SKF write-ups
Python - Content-Security-Policy (CSP)

Running the app

Becoming a super hero is a fairly straight forward process:
$ sudo docker pull blabla1337/owasp-skf-lab:csp
$ sudo docker run -ti -p blabla1337/owasp-skf-lab:csp
Now that the app is running let's go hacking!

Running the app Python3

First, make sure python3 and pip are installed on your host machine. After installation, we go to the folder of the lab we want to practise "i.e /skf-labs/XSS/, /skf-labs/jwt-secret/ " and run the following commands:
$ pip3 install -r requirements.txt
$ python3 <labname>
Now that the app is running let's go hacking!
Docker image and write-up thanks to !


The main use of the content security policy header is to, detect, report, and reject XSS attacks. The core issue in relation to XSS attacks is the browser's inability to distinguish between a script that's intended to be part of your application, and a script that's been maliciously injected by a third-party. With the use of CSP(Content Security policy), we can tell the browser which script is safe to execute and which scripts are most likely been injected by an attacker.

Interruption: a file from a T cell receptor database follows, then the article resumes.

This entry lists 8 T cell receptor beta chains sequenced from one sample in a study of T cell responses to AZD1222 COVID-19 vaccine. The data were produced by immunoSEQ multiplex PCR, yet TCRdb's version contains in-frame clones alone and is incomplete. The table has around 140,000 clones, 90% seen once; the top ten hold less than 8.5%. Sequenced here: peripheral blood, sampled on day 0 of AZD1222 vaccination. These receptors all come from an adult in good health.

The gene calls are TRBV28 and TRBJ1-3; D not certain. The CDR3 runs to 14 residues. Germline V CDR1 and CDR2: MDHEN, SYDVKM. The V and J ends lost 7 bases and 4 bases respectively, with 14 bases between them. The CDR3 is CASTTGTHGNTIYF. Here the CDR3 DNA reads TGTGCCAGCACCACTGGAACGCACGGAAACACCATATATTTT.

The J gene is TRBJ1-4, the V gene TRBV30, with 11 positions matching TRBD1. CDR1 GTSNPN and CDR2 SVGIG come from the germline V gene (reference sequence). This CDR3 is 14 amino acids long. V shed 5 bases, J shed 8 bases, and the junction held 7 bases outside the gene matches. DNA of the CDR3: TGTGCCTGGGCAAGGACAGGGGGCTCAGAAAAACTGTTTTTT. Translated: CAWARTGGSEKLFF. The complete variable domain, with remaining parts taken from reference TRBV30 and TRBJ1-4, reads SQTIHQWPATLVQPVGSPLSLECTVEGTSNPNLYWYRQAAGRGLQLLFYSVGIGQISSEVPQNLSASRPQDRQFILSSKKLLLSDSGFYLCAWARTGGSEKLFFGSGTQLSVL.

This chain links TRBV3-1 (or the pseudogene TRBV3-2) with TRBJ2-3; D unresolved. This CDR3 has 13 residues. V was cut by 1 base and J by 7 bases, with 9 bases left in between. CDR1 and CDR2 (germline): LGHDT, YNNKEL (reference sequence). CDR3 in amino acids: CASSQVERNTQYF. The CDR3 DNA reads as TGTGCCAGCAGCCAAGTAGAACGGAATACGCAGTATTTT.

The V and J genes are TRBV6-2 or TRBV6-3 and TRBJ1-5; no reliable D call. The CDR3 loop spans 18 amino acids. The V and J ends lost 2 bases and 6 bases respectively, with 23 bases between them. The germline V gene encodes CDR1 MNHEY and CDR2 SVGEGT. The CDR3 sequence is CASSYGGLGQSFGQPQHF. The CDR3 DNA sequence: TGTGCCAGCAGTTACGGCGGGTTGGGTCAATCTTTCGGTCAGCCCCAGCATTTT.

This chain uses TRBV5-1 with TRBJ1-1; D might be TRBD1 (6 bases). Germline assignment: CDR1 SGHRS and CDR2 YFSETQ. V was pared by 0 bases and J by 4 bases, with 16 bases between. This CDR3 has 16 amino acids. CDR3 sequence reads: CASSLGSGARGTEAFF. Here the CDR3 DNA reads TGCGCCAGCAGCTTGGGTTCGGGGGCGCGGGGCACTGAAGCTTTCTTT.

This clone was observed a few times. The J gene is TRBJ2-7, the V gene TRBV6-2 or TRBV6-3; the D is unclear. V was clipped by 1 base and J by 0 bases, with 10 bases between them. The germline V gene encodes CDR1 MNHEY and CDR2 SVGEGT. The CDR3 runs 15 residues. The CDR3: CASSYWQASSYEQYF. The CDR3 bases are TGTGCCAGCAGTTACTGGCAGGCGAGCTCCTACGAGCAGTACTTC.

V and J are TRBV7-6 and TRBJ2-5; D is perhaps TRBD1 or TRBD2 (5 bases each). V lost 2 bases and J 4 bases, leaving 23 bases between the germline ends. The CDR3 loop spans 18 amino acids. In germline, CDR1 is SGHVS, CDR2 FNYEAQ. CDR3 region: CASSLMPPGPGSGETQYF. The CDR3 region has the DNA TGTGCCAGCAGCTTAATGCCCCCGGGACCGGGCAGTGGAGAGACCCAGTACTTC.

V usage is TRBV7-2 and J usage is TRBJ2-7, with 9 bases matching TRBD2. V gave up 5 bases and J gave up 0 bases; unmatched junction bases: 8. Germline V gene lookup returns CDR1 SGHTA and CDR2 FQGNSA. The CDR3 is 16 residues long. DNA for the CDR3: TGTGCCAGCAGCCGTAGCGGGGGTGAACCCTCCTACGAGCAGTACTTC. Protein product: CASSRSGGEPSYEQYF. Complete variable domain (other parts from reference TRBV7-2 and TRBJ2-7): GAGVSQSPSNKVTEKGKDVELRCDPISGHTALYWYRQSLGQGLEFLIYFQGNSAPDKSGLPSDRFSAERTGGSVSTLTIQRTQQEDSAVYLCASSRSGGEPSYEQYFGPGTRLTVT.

In the first scenario we explore the execution of an XSS attack without CSP in place.
With CSP in place, when we try to perform a XSS attack we notice that CSP header block the scripts since the inclusion of inline scripts is not permitted.

Additional sources